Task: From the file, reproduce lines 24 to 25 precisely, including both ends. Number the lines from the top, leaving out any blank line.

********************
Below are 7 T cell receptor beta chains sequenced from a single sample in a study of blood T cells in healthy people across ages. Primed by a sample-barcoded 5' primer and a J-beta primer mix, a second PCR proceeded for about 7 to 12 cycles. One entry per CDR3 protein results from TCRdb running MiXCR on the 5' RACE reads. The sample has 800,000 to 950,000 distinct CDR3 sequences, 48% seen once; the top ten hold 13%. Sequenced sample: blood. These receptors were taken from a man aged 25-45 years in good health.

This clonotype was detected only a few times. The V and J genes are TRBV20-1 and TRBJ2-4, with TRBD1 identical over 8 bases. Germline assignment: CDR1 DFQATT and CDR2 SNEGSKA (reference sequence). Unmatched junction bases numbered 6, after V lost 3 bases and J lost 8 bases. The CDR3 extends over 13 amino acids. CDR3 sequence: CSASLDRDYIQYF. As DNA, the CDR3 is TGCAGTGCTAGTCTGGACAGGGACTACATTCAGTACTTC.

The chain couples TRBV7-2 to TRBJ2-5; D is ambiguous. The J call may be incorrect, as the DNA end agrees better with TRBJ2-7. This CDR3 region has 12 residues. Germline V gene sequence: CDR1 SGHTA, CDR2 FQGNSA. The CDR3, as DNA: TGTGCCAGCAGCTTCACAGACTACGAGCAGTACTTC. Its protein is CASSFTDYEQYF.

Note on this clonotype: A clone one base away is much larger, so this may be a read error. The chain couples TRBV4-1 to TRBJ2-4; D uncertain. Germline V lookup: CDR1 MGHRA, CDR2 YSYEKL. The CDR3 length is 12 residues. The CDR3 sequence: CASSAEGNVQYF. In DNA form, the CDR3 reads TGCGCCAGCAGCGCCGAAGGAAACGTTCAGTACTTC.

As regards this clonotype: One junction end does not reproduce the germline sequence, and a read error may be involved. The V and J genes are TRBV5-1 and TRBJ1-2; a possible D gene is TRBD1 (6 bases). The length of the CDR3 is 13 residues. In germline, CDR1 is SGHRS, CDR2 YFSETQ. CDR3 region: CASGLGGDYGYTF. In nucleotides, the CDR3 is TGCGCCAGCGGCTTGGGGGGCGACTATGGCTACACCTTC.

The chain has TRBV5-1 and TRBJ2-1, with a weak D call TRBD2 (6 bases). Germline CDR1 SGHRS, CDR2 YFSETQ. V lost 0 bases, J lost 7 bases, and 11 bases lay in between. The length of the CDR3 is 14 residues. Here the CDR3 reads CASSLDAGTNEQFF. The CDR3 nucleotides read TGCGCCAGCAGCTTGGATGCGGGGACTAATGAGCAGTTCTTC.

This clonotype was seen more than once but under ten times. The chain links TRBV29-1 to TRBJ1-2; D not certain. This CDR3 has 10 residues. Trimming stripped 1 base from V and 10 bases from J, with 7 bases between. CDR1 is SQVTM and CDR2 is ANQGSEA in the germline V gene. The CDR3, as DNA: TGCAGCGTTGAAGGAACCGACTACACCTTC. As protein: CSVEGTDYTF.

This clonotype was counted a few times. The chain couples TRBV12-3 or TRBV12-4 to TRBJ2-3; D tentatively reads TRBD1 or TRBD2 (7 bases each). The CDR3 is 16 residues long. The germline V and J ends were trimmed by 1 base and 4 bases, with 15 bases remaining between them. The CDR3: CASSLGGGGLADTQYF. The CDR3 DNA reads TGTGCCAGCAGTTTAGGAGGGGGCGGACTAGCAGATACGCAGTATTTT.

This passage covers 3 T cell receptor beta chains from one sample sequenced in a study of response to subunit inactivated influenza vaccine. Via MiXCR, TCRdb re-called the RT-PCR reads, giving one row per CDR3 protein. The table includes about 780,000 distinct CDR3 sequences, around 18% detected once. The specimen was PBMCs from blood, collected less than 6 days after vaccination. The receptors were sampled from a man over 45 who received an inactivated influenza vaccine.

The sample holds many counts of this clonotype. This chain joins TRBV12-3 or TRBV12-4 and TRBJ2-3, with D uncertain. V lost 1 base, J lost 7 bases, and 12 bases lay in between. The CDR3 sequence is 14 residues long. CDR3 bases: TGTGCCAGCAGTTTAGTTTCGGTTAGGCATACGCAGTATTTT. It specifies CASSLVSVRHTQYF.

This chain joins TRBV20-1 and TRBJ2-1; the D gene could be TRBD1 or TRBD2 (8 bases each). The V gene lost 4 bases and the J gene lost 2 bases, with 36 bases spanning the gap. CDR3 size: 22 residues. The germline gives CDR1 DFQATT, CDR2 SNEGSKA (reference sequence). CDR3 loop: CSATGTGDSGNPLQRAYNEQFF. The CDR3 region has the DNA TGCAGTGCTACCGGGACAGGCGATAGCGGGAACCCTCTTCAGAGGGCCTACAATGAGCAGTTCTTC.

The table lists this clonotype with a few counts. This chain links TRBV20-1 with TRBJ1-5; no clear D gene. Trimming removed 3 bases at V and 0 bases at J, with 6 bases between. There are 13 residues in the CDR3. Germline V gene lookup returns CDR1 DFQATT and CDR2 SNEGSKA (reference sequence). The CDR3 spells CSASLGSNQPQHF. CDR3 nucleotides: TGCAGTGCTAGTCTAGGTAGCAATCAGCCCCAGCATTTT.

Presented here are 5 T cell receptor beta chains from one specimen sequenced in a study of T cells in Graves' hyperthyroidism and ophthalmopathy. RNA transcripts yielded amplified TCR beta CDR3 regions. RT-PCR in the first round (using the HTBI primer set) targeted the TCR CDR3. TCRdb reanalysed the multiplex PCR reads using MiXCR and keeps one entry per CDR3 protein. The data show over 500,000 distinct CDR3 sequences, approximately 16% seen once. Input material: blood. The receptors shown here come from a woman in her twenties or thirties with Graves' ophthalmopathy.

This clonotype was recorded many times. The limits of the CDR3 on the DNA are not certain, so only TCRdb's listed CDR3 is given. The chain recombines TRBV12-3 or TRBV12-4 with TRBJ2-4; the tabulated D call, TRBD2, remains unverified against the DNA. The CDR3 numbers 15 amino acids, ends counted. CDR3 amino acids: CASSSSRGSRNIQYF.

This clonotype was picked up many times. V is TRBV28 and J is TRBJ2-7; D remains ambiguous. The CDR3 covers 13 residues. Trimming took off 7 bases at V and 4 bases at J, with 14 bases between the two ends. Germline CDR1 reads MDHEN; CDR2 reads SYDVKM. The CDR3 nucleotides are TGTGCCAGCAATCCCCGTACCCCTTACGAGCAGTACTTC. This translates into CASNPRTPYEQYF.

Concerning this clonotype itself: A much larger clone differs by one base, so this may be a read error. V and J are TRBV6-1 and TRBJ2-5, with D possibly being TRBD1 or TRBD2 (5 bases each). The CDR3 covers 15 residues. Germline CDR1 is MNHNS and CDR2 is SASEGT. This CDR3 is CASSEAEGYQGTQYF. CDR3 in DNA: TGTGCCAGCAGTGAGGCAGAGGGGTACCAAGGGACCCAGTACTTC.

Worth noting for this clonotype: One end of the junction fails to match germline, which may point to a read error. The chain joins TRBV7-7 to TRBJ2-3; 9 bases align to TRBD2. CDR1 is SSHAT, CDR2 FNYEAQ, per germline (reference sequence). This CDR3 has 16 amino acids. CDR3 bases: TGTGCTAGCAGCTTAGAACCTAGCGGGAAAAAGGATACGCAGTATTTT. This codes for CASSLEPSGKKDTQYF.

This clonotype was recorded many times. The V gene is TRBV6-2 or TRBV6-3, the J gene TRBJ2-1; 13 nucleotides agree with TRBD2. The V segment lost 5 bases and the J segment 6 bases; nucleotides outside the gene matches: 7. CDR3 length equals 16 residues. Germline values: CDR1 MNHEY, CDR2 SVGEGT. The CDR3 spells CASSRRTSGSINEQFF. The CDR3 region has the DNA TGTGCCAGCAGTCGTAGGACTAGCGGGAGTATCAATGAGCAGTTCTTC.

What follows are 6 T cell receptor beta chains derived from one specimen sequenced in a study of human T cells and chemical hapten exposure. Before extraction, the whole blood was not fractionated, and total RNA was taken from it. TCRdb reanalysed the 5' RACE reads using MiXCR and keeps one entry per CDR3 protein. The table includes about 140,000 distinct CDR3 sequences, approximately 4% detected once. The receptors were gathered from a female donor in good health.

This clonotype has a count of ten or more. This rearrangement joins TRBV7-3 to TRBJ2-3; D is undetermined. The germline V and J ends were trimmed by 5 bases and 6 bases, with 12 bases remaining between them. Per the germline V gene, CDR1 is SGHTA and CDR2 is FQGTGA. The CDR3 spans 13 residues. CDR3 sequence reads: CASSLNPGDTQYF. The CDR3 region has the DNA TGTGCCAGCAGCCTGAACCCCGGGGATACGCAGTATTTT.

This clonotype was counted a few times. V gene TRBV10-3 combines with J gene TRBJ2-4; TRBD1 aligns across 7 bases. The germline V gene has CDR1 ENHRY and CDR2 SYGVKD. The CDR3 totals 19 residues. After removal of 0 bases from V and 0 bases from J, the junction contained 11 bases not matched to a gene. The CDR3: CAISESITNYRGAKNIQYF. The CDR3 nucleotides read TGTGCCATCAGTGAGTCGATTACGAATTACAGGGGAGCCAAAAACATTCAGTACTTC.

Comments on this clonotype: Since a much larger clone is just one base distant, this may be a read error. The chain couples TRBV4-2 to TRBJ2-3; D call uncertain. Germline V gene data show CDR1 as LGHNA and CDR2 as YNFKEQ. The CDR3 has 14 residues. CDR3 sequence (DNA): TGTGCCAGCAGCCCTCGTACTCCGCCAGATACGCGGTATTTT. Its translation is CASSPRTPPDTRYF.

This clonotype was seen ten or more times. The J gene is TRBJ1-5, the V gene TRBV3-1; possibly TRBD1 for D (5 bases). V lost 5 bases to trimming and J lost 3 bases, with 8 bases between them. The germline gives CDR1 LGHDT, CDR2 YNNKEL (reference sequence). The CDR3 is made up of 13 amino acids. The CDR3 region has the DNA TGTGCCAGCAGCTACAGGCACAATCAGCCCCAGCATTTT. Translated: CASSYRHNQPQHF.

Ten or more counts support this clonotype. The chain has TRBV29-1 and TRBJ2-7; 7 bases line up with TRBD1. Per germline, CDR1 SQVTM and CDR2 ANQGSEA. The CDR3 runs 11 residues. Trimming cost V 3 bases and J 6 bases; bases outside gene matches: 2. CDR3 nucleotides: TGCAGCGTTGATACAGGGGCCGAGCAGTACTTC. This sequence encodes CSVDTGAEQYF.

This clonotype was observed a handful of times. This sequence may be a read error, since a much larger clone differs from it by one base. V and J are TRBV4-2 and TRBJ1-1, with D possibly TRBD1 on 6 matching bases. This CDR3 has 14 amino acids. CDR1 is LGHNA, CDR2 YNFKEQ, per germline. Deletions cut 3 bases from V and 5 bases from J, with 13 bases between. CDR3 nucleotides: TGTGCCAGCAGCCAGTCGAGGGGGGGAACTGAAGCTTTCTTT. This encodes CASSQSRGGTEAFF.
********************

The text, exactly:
Ten or more counts support this clonotype. The chain has TRBV29-1 and TRBJ2-7; 7 bases line up with TRBD1. Per germline, CDR1 SQVTM and CDR2 ANQGSEA. The CDR3 runs 11 residues. Trimming cost V 3 bases and J 6 bases; bases outside gene matches: 2. CDR3 nucleotides: TGCAGCGTTGATACAGGGGCCGAGCAGTACTTC. This sequence encodes CSVDTGAEQYF.

This clonotype was observed a handful of times. This sequence may be a read error, since a much larger clone differs from it by one base. V and J are TRBV4-2 and TRBJ1-1, with D possibly TRBD1 on 6 matching bases. This CDR3 has 14 amino acids. CDR1 is LGHNA, CDR2 YNFKEQ, per germline. Deletions cut 3 bases from V and 5 bases from J, with 13 bases between. CDR3 nucleotides: TGTGCCAGCAGCCAGTCGAGGGGGGGAACTGAAGCTTTCTTT. This encodes CASSQSRGGTEAFF.